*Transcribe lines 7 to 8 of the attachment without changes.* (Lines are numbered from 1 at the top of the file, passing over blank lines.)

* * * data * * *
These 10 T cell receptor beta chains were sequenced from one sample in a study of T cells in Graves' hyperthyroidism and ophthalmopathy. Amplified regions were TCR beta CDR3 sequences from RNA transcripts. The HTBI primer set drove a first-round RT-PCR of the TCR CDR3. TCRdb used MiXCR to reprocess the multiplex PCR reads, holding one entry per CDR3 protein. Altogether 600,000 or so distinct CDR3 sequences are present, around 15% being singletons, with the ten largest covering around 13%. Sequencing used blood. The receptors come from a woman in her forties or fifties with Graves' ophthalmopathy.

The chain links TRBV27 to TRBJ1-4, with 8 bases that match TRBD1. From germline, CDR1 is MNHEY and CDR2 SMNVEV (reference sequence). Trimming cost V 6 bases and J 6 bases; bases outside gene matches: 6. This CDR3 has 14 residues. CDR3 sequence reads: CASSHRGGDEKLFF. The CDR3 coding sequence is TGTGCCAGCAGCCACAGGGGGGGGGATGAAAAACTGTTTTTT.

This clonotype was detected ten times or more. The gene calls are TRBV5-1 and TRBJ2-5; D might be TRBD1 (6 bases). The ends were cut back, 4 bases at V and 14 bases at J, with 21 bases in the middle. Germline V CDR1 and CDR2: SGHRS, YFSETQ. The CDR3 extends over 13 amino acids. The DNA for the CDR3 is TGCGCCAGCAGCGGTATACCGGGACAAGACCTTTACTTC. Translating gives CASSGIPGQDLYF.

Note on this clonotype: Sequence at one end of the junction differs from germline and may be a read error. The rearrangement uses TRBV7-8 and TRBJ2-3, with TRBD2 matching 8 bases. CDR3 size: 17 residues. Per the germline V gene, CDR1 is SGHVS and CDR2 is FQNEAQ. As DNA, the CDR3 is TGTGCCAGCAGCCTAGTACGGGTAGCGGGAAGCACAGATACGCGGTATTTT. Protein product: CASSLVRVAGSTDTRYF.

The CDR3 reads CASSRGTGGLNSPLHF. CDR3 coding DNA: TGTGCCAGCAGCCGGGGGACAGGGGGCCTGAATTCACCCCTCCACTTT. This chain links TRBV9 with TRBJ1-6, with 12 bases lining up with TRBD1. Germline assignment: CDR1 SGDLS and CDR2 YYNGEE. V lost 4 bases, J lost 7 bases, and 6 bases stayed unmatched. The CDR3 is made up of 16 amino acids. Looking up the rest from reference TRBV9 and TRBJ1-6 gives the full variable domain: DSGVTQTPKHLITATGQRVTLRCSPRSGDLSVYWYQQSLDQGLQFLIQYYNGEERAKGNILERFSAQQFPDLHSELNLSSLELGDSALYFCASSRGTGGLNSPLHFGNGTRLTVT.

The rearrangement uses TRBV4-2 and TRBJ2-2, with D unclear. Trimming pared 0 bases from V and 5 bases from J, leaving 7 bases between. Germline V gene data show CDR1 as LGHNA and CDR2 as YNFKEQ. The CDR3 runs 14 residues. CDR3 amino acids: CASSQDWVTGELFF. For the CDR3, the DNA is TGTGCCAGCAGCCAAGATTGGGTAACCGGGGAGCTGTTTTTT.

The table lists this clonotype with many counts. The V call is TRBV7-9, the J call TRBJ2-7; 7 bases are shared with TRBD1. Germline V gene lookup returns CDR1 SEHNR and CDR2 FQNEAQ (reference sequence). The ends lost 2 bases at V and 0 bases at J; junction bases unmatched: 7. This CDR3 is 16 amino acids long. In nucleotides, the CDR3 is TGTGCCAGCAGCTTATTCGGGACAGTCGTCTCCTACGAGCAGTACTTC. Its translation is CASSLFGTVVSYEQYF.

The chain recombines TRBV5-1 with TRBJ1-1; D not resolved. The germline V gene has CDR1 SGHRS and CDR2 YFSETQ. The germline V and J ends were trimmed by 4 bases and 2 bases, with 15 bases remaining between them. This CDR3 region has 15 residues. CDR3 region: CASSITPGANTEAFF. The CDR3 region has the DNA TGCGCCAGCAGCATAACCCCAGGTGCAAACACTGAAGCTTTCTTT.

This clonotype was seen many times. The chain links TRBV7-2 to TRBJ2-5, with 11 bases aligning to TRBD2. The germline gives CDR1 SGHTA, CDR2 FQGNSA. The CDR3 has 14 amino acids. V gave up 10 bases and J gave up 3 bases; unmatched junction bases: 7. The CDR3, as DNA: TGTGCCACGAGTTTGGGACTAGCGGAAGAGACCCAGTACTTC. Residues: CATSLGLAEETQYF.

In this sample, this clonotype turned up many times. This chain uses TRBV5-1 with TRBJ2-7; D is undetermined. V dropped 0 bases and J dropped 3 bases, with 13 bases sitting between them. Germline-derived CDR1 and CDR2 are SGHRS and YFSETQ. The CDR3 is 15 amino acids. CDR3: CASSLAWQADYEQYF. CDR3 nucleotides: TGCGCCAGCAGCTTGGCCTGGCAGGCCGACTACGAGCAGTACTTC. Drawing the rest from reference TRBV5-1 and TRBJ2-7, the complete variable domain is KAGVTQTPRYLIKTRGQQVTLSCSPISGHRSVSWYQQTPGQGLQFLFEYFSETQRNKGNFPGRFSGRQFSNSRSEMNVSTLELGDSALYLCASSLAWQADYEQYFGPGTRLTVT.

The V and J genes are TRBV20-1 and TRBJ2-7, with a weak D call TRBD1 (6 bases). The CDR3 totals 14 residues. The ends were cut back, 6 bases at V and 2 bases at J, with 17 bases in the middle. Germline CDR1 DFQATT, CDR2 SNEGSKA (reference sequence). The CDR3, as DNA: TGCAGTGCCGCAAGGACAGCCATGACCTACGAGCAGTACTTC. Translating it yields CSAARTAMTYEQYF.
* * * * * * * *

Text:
The table lists this clonotype with many counts. The V call is TRBV7-9, the J call TRBJ2-7; 7 bases are shared with TRBD1. Germline V gene lookup returns CDR1 SEHNR and CDR2 FQNEAQ (reference sequence). The ends lost 2 bases at V and 0 bases at J; junction bases unmatched: 7. This CDR3 is 16 amino acids long. In nucleotides, the CDR3 is TGTGCCAGCAGCTTATTCGGGACAGTCGTCTCCTACGAGCAGTACTTC. Its translation is CASSLFGTVVSYEQYF.

The chain recombines TRBV5-1 with TRBJ1-1; D not resolved. The germline V gene has CDR1 SGHRS and CDR2 YFSETQ. The germline V and J ends were trimmed by 4 bases and 2 bases, with 15 bases remaining between them. This CDR3 region has 15 residues. CDR3 region: CASSITPGANTEAFF. The CDR3 region has the DNA TGCGCCAGCAGCATAACCCCAGGTGCAAACACTGAAGCTTTCTTT.